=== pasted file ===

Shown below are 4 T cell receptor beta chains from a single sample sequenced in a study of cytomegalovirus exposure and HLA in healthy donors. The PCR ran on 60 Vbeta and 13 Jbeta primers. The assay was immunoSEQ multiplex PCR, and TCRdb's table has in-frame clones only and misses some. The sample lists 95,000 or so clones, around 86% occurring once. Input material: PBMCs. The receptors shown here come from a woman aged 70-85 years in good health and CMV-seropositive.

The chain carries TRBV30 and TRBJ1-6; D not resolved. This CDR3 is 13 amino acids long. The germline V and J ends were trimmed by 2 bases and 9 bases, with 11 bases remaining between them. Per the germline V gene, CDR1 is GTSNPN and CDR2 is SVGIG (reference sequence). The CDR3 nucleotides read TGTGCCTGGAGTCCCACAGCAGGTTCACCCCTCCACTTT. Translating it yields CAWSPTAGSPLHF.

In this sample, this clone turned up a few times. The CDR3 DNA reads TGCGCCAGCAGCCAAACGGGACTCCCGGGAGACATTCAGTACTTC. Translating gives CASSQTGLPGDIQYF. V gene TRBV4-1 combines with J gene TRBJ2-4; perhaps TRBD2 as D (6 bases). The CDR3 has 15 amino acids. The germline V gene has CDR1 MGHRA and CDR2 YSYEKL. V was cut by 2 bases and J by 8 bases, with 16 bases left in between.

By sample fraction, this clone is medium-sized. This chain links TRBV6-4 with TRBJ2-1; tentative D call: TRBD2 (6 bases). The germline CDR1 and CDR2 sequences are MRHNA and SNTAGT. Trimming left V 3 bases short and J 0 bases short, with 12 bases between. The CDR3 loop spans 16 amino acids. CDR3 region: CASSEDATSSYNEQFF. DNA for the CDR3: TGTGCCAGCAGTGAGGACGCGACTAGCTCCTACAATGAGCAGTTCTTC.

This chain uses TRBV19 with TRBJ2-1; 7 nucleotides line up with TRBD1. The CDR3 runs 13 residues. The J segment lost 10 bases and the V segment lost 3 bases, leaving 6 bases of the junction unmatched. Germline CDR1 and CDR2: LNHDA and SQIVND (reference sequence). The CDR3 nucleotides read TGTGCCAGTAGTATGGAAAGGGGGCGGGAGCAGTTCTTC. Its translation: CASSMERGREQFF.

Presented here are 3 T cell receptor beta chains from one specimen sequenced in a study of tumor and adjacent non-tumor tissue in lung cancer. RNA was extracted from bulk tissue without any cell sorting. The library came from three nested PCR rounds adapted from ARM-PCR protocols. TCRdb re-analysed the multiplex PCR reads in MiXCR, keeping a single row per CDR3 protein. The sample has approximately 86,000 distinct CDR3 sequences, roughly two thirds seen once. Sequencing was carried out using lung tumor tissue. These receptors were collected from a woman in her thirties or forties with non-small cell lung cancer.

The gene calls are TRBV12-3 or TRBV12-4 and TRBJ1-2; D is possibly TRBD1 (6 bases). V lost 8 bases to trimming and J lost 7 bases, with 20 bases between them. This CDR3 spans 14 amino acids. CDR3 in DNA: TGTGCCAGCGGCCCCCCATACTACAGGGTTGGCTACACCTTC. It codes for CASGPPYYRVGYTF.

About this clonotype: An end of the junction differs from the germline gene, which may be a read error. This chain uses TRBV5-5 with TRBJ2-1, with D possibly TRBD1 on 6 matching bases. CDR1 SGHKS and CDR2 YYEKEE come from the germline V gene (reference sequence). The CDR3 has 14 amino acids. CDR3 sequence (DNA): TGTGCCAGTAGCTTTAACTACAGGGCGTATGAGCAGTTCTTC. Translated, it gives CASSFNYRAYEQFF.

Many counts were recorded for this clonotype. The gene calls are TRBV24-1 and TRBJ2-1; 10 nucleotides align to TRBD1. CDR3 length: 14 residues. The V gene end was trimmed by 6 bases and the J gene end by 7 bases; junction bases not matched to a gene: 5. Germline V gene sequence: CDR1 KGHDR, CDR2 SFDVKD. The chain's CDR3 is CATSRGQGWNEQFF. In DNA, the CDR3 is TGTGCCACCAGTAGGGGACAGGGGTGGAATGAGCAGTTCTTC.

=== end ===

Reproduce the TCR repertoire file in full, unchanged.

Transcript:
Shown below are 4 T cell receptor beta chains from a single sample sequenced in a study of cytomegalovirus exposure and HLA in healthy donors. The PCR ran on 60 Vbeta and 13 Jbeta primers. The assay was immunoSEQ multiplex PCR, and TCRdb's table has in-frame clones only and misses some. The sample lists 95,000 or so clones, around 86% occurring once. Input material: PBMCs. The receptors shown here come from a woman aged 70-85 years in good health and CMV-seropositive.

The chain carries TRBV30 and TRBJ1-6; D not resolved. This CDR3 is 13 amino acids long. The germline V and J ends were trimmed by 2 bases and 9 bases, with 11 bases remaining between them. Per the germline V gene, CDR1 is GTSNPN and CDR2 is SVGIG (reference sequence). The CDR3 nucleotides read TGTGCCTGGAGTCCCACAGCAGGTTCACCCCTCCACTTT. Translating it yields CAWSPTAGSPLHF.

In this sample, this clone turned up a few times. The CDR3 DNA reads TGCGCCAGCAGCCAAACGGGACTCCCGGGAGACATTCAGTACTTC. Translating gives CASSQTGLPGDIQYF. V gene TRBV4-1 combines with J gene TRBJ2-4; perhaps TRBD2 as D (6 bases). The CDR3 has 15 amino acids. The germline V gene has CDR1 MGHRA and CDR2 YSYEKL. V was cut by 2 bases and J by 8 bases, with 16 bases left in between.

By sample fraction, this clone is medium-sized. This chain links TRBV6-4 with TRBJ2-1; tentative D call: TRBD2 (6 bases). The germline CDR1 and CDR2 sequences are MRHNA and SNTAGT. Trimming left V 3 bases short and J 0 bases short, with 12 bases between. The CDR3 loop spans 16 amino acids. CDR3 region: CASSEDATSSYNEQFF. DNA for the CDR3: TGTGCCAGCAGTGAGGACGCGACTAGCTCCTACAATGAGCAGTTCTTC.

This chain uses TRBV19 with TRBJ2-1; 7 nucleotides line up with TRBD1. The CDR3 runs 13 residues. The J segment lost 10 bases and the V segment lost 3 bases, leaving 6 bases of the junction unmatched. Germline CDR1 and CDR2: LNHDA and SQIVND (reference sequence). The CDR3 nucleotides read TGTGCCAGTAGTATGGAAAGGGGGCGGGAGCAGTTCTTC. Its translation: CASSMERGREQFF.

Presented here are 3 T cell receptor beta chains from one specimen sequenced in a study of tumor and adjacent non-tumor tissue in lung cancer. RNA was extracted from bulk tissue without any cell sorting. The library came from three nested PCR rounds adapted from ARM-PCR protocols. TCRdb re-analysed the multiplex PCR reads in MiXCR, keeping a single row per CDR3 protein. The sample has approximately 86,000 distinct CDR3 sequences, roughly two thirds seen once. Sequencing was carried out using lung tumor tissue. These receptors were collected from a woman in her thirties or forties with non-small cell lung cancer.

The gene calls are TRBV12-3 or TRBV12-4 and TRBJ1-2; D is possibly TRBD1 (6 bases). V lost 8 bases to trimming and J lost 7 bases, with 20 bases between them. This CDR3 spans 14 amino acids. CDR3 in DNA: TGTGCCAGCGGCCCCCCATACTACAGGGTTGGCTACACCTTC. It codes for CASGPPYYRVGYTF.

About this clonotype: An end of the junction differs from the germline gene, which may be a read error. This chain uses TRBV5-5 with TRBJ2-1, with D possibly TRBD1 on 6 matching bases. CDR1 SGHKS and CDR2 YYEKEE come from the germline V gene (reference sequence). The CDR3 has 14 amino acids. CDR3 sequence (DNA): TGTGCCAGTAGCTTTAACTACAGGGCGTATGAGCAGTTCTTC. Translated, it gives CASSFNYRAYEQFF.

Many counts were recorded for this clonotype. The gene calls are TRBV24-1 and TRBJ2-1; 10 nucleotides align to TRBD1. CDR3 length: 14 residues. The V gene end was trimmed by 6 bases and the J gene end by 7 bases; junction bases not matched to a gene: 5. Germline V gene sequence: CDR1 KGHDR, CDR2 SFDVKD. The chain's CDR3 is CATSRGQGWNEQFF. In DNA, the CDR3 is TGTGCCACCAGTAGGGGACAGGGGTGGAATGAGCAGTTCTTC.